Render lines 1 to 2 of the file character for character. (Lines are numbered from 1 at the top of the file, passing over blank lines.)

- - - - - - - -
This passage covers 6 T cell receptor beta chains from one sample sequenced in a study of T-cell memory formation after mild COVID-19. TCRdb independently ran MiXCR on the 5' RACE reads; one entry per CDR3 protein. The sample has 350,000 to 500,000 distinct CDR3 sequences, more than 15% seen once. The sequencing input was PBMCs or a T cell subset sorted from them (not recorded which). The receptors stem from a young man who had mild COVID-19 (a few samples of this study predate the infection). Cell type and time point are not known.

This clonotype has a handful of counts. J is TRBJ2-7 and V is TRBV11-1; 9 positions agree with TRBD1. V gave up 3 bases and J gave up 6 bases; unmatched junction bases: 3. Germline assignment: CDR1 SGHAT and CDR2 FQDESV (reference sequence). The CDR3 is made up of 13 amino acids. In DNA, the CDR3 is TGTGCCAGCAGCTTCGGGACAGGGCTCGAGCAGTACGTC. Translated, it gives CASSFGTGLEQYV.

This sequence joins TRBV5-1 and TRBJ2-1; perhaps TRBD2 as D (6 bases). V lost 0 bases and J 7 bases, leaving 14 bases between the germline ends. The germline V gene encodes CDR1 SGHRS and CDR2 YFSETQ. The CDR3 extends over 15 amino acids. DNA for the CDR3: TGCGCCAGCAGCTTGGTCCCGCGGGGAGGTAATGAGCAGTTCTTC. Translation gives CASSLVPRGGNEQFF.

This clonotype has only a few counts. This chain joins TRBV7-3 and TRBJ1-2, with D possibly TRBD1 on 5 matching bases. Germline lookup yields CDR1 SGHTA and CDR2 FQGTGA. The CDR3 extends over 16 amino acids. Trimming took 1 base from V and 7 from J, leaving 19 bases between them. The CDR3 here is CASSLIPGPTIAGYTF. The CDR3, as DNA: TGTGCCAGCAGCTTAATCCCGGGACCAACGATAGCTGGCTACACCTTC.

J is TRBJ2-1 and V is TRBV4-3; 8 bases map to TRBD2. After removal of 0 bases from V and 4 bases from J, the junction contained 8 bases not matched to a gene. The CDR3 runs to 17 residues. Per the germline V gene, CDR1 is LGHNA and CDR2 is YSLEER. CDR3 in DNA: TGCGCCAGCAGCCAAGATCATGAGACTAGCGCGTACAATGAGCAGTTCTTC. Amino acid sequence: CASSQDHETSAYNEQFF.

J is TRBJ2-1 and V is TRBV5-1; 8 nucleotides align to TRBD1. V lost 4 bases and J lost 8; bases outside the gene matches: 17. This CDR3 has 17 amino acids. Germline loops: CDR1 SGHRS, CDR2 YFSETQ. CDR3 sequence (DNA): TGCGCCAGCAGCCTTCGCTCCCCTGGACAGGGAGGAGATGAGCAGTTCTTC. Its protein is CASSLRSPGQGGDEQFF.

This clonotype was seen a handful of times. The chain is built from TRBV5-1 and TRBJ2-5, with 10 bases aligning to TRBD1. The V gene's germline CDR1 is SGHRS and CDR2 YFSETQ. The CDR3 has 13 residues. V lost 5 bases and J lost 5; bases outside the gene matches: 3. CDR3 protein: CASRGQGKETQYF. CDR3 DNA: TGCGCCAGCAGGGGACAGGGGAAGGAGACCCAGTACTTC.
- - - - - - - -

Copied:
This passage covers 6 T cell receptor beta chains from one sample sequenced in a study of T-cell memory formation after mild COVID-19. TCRdb independently ran MiXCR on the 5' RACE reads; one entry per CDR3 protein. The sample has 350,000 to 500,000 distinct CDR3 sequences, more than 15% seen once. The sequencing input was PBMCs or a T cell subset sorted from them (not recorded which). The receptors stem from a young man who had mild COVID-19 (a few samples of this study predate the infection). Cell type and time point are not known.

This clonotype has a handful of counts. J is TRBJ2-7 and V is TRBV11-1; 9 positions agree with TRBD1. V gave up 3 bases and J gave up 6 bases; unmatched junction bases: 3. Germline assignment: CDR1 SGHAT and CDR2 FQDESV (reference sequence). The CDR3 is made up of 13 amino acids. In DNA, the CDR3 is TGTGCCAGCAGCTTCGGGACAGGGCTCGAGCAGTACGTC. Translated, it gives CASSFGTGLEQYV.